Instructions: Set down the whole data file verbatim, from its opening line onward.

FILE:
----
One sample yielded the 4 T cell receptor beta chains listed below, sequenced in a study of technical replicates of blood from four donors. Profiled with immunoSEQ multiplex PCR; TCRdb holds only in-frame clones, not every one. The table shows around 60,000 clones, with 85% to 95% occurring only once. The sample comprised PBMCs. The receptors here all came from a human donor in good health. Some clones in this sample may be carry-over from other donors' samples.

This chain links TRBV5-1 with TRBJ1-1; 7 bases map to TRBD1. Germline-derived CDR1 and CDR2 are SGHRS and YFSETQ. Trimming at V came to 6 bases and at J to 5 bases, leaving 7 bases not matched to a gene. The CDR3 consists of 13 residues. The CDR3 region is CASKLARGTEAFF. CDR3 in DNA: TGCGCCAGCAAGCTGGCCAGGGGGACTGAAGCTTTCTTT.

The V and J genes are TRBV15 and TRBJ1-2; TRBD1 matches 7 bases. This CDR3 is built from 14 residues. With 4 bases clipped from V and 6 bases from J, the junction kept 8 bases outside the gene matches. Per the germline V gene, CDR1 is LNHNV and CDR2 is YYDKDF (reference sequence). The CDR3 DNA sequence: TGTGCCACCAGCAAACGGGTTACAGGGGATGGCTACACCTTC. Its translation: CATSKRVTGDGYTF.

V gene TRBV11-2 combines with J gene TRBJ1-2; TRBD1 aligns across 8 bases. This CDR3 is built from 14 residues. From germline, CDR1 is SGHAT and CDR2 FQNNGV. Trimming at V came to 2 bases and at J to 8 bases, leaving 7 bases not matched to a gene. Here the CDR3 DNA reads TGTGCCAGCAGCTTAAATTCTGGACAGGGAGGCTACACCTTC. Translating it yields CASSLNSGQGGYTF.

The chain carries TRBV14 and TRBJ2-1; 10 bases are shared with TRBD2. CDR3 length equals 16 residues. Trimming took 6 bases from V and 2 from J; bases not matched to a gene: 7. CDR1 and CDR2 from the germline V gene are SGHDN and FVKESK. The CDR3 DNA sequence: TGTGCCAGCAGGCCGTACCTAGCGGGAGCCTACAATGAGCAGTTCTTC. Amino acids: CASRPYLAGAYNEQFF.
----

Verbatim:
One sample yielded the 4 T cell receptor beta chains listed below, sequenced in a study of technical replicates of blood from four donors. Profiled with immunoSEQ multiplex PCR; TCRdb holds only in-frame clones, not every one. The table shows around 60,000 clones, with 85% to 95% occurring only once. The sample comprised PBMCs. The receptors here all came from a human donor in good health. Some clones in this sample may be carry-over from other donors' samples.

This chain links TRBV5-1 with TRBJ1-1; 7 bases map to TRBD1. Germline-derived CDR1 and CDR2 are SGHRS and YFSETQ. Trimming at V came to 6 bases and at J to 5 bases, leaving 7 bases not matched to a gene. The CDR3 consists of 13 residues. The CDR3 region is CASKLARGTEAFF. CDR3 in DNA: TGCGCCAGCAAGCTGGCCAGGGGGACTGAAGCTTTCTTT.

The V and J genes are TRBV15 and TRBJ1-2; TRBD1 matches 7 bases. This CDR3 is built from 14 residues. With 4 bases clipped from V and 6 bases from J, the junction kept 8 bases outside the gene matches. Per the germline V gene, CDR1 is LNHNV and CDR2 is YYDKDF (reference sequence). The CDR3 DNA sequence: TGTGCCACCAGCAAACGGGTTACAGGGGATGGCTACACCTTC. Its translation: CATSKRVTGDGYTF.

V gene TRBV11-2 combines with J gene TRBJ1-2; TRBD1 aligns across 8 bases. This CDR3 is built from 14 residues. From germline, CDR1 is SGHAT and CDR2 FQNNGV. Trimming at V came to 2 bases and at J to 8 bases, leaving 7 bases not matched to a gene. Here the CDR3 DNA reads TGTGCCAGCAGCTTAAATTCTGGACAGGGAGGCTACACCTTC. Translating it yields CASSLNSGQGGYTF.

The chain carries TRBV14 and TRBJ2-1; 10 bases are shared with TRBD2. CDR3 length equals 16 residues. Trimming took 6 bases from V and 2 from J; bases not matched to a gene: 7. CDR1 and CDR2 from the germline V gene are SGHDN and FVKESK. The CDR3 DNA sequence: TGTGCCAGCAGGCCGTACCTAGCGGGAGCCTACAATGAGCAGTTCTTC. Amino acids: CASRPYLAGAYNEQFF.